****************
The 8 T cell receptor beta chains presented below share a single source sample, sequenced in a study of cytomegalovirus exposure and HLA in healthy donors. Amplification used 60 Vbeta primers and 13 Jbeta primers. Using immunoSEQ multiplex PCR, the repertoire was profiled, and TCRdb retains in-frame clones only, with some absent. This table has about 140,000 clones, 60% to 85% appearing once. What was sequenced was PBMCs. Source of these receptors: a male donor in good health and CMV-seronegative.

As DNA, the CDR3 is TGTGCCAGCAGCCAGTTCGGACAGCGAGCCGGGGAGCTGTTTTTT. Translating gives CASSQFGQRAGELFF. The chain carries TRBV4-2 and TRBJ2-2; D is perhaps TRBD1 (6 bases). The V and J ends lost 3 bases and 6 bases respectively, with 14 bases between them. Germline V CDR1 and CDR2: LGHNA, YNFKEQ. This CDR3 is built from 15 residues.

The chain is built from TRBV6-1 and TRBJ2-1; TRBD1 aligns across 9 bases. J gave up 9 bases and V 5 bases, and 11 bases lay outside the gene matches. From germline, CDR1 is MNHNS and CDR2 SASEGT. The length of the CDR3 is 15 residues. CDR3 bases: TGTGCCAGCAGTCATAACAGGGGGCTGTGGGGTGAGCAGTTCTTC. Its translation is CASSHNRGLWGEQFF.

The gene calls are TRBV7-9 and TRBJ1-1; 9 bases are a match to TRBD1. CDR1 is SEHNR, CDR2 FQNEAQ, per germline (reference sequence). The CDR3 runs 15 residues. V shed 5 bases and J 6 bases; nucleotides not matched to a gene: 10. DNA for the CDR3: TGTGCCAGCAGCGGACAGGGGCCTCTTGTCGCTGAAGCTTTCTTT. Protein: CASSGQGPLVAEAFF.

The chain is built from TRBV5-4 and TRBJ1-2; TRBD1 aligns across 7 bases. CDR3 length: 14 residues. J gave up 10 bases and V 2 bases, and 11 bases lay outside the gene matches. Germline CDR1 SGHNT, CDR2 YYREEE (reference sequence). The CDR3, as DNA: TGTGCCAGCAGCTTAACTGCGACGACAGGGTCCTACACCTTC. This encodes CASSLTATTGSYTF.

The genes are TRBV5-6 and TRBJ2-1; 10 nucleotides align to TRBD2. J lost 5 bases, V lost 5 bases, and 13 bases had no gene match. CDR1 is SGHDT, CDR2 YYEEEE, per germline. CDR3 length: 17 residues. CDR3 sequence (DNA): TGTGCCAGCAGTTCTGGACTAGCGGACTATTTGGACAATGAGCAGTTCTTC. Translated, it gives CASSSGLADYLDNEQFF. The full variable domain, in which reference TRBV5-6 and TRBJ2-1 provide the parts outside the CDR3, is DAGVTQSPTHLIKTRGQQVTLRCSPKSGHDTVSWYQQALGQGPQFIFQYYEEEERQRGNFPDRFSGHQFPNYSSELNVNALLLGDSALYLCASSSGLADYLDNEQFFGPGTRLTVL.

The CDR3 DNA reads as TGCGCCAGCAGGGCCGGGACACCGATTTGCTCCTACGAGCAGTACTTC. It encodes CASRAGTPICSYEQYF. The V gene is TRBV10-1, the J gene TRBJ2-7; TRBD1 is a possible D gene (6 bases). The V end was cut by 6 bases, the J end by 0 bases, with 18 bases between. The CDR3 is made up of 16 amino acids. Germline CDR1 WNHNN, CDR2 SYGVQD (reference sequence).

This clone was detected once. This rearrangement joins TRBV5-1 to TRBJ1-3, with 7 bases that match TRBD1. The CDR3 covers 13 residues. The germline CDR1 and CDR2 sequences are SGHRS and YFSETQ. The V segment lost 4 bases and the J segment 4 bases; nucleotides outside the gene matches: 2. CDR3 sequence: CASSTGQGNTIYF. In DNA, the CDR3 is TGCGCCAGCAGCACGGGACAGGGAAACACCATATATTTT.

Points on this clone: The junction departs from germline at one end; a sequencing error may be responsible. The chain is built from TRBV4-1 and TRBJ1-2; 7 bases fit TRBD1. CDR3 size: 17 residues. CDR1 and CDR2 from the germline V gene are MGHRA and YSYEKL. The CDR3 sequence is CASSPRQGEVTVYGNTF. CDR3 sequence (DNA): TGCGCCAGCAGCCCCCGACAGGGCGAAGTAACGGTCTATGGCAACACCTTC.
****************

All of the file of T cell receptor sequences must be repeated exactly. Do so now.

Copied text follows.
The 8 T cell receptor beta chains presented below share a single source sample, sequenced in a study of cytomegalovirus exposure and HLA in healthy donors. Amplification used 60 Vbeta primers and 13 Jbeta primers. Using immunoSEQ multiplex PCR, the repertoire was profiled, and TCRdb retains in-frame clones only, with some absent. This table has about 140,000 clones, 60% to 85% appearing once. What was sequenced was PBMCs. Source of these receptors: a male donor in good health and CMV-seronegative.

As DNA, the CDR3 is TGTGCCAGCAGCCAGTTCGGACAGCGAGCCGGGGAGCTGTTTTTT. Translating gives CASSQFGQRAGELFF. The chain carries TRBV4-2 and TRBJ2-2; D is perhaps TRBD1 (6 bases). The V and J ends lost 3 bases and 6 bases respectively, with 14 bases between them. Germline V CDR1 and CDR2: LGHNA, YNFKEQ. This CDR3 is built from 15 residues.

The chain is built from TRBV6-1 and TRBJ2-1; TRBD1 aligns across 9 bases. J gave up 9 bases and V 5 bases, and 11 bases lay outside the gene matches. From germline, CDR1 is MNHNS and CDR2 SASEGT. The length of the CDR3 is 15 residues. CDR3 bases: TGTGCCAGCAGTCATAACAGGGGGCTGTGGGGTGAGCAGTTCTTC. Its translation is CASSHNRGLWGEQFF.

The gene calls are TRBV7-9 and TRBJ1-1; 9 bases are a match to TRBD1. CDR1 is SEHNR, CDR2 FQNEAQ, per germline (reference sequence). The CDR3 runs 15 residues. V shed 5 bases and J 6 bases; nucleotides not matched to a gene: 10. DNA for the CDR3: TGTGCCAGCAGCGGACAGGGGCCTCTTGTCGCTGAAGCTTTCTTT. Protein: CASSGQGPLVAEAFF.

The chain is built from TRBV5-4 and TRBJ1-2; TRBD1 aligns across 7 bases. CDR3 length: 14 residues. J gave up 10 bases and V 2 bases, and 11 bases lay outside the gene matches. Germline CDR1 SGHNT, CDR2 YYREEE (reference sequence). The CDR3, as DNA: TGTGCCAGCAGCTTAACTGCGACGACAGGGTCCTACACCTTC. This encodes CASSLTATTGSYTF.

The genes are TRBV5-6 and TRBJ2-1; 10 nucleotides align to TRBD2. J lost 5 bases, V lost 5 bases, and 13 bases had no gene match. CDR1 is SGHDT, CDR2 YYEEEE, per germline. CDR3 length: 17 residues. CDR3 sequence (DNA): TGTGCCAGCAGTTCTGGACTAGCGGACTATTTGGACAATGAGCAGTTCTTC. Translated, it gives CASSSGLADYLDNEQFF. The full variable domain, in which reference TRBV5-6 and TRBJ2-1 provide the parts outside the CDR3, is DAGVTQSPTHLIKTRGQQVTLRCSPKSGHDTVSWYQQALGQGPQFIFQYYEEEERQRGNFPDRFSGHQFPNYSSELNVNALLLGDSALYLCASSSGLADYLDNEQFFGPGTRLTVL.

The CDR3 DNA reads as TGCGCCAGCAGGGCCGGGACACCGATTTGCTCCTACGAGCAGTACTTC. It encodes CASRAGTPICSYEQYF. The V gene is TRBV10-1, the J gene TRBJ2-7; TRBD1 is a possible D gene (6 bases). The V end was cut by 6 bases, the J end by 0 bases, with 18 bases between. The CDR3 is made up of 16 amino acids. Germline CDR1 WNHNN, CDR2 SYGVQD (reference sequence).

This clone was detected once. This rearrangement joins TRBV5-1 to TRBJ1-3, with 7 bases that match TRBD1. The CDR3 covers 13 residues. The germline CDR1 and CDR2 sequences are SGHRS and YFSETQ. The V segment lost 4 bases and the J segment 4 bases; nucleotides outside the gene matches: 2. CDR3 sequence: CASSTGQGNTIYF. In DNA, the CDR3 is TGCGCCAGCAGCACGGGACAGGGAAACACCATATATTTT.

Points on this clone: The junction departs from germline at one end; a sequencing error may be responsible. The chain is built from TRBV4-1 and TRBJ1-2; 7 bases fit TRBD1. CDR3 size: 17 residues. CDR1 and CDR2 from the germline V gene are MGHRA and YSYEKL. The CDR3 sequence is CASSPRQGEVTVYGNTF. CDR3 sequence (DNA): TGCGCCAGCAGCCCCCGACAGGGCGAAGTAACGGTCTATGGCAACACCTTC.